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Kay's Originals Vol. 2


Volume 9 Page 260
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BIOGRAPHICAL SKETCHES. 193 Church (founded by Dame Margaret Her, Lady Yester, in 1647), it was found necessary to rebuild it. While the work was in progress, an arrangement was entered into, by which Mr. Black obtained permission to officiate every Sabbath forenoon in the Chapel of Ease belonging to St. Cuthbert’s parish. The new church having been completed with as little delay as possible, was opened for worship on the 8th December 1805. This was a consummation to which Rlr. Black had no doubt anxiously looked forward ; but he was permitted little more than to witness its accomplishment. About the middle of February following, he was seized with a fever, and died on the 25th of the same month. On the evening previous, a large body of the congregation and other friends assembled in Lady Yester’s Church, and offered up prayer for his recovery-a circumstance strongly indicative of the peculiar estimation in which he was held. His habits of life were simple, his temper mild, and his manners gentle. In compliance with a reiterated desire on the part of the public, a volume of his sermons, with a brief memoir of the author, was given to the public a short time after his demise. A second edition was published in 1812 ; and the work is now, we believe, seldom to be met with. Mr. Black married, in 1795, Miss Agnes Wood, daughter of George Wood of Warriston, Esq., and left six children. These were much esteemed. No. CCXXXIX. THOMAS JEFFERSON, ESQ., PRESIDENT OX THE UNITED STATES OF AVERICA. THISP ortrait of PRESIDENJTE FFERSOwNho, died on the 4th July 1826, was etched by the artist from an original miniature forwarded to him from America. Mr. Jefferson, descended from a family of consideration in Virginia, was born in 1743. He received an excellent classical education-studied law-was well acquainted with geography; natural history, and astronomy-and devotedly attached to literature and the fine arts. Elected in his twenty-fifth year a member of the Virginia Assembly, he was early distinguished by his abilities, and for the decided tone of hostility he assumed towards the mother country. He next became a member of the Old Congress, and was an active promoter of those measures which led to the Revolution. From 1777 till 1779 he was engaged with Mr. Pendleton and Mr. White in the construction of a code of laws abridged from the English statutes; and, in 1780, he was chosen Governor of Virginia, which office he held during the remainder of the War of Independence. VOL. 11. 2 c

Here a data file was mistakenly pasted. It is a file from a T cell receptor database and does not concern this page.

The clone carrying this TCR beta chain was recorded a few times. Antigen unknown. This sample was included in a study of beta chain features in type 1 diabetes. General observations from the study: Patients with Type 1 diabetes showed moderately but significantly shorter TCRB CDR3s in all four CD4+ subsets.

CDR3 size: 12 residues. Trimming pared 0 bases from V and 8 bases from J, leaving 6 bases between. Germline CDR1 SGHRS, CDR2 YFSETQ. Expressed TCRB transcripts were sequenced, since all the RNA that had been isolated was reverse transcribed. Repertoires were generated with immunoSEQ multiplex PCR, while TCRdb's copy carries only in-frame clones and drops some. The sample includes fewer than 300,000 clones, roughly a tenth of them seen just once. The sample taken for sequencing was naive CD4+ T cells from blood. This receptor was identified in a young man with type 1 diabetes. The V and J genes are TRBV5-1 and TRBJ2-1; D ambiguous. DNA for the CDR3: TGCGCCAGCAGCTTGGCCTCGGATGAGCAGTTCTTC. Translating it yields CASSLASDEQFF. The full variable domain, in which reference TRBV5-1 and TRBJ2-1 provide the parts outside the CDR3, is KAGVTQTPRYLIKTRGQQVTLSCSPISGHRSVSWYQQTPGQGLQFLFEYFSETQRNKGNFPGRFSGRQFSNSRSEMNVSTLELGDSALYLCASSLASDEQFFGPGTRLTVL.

Volume 9 Page 261
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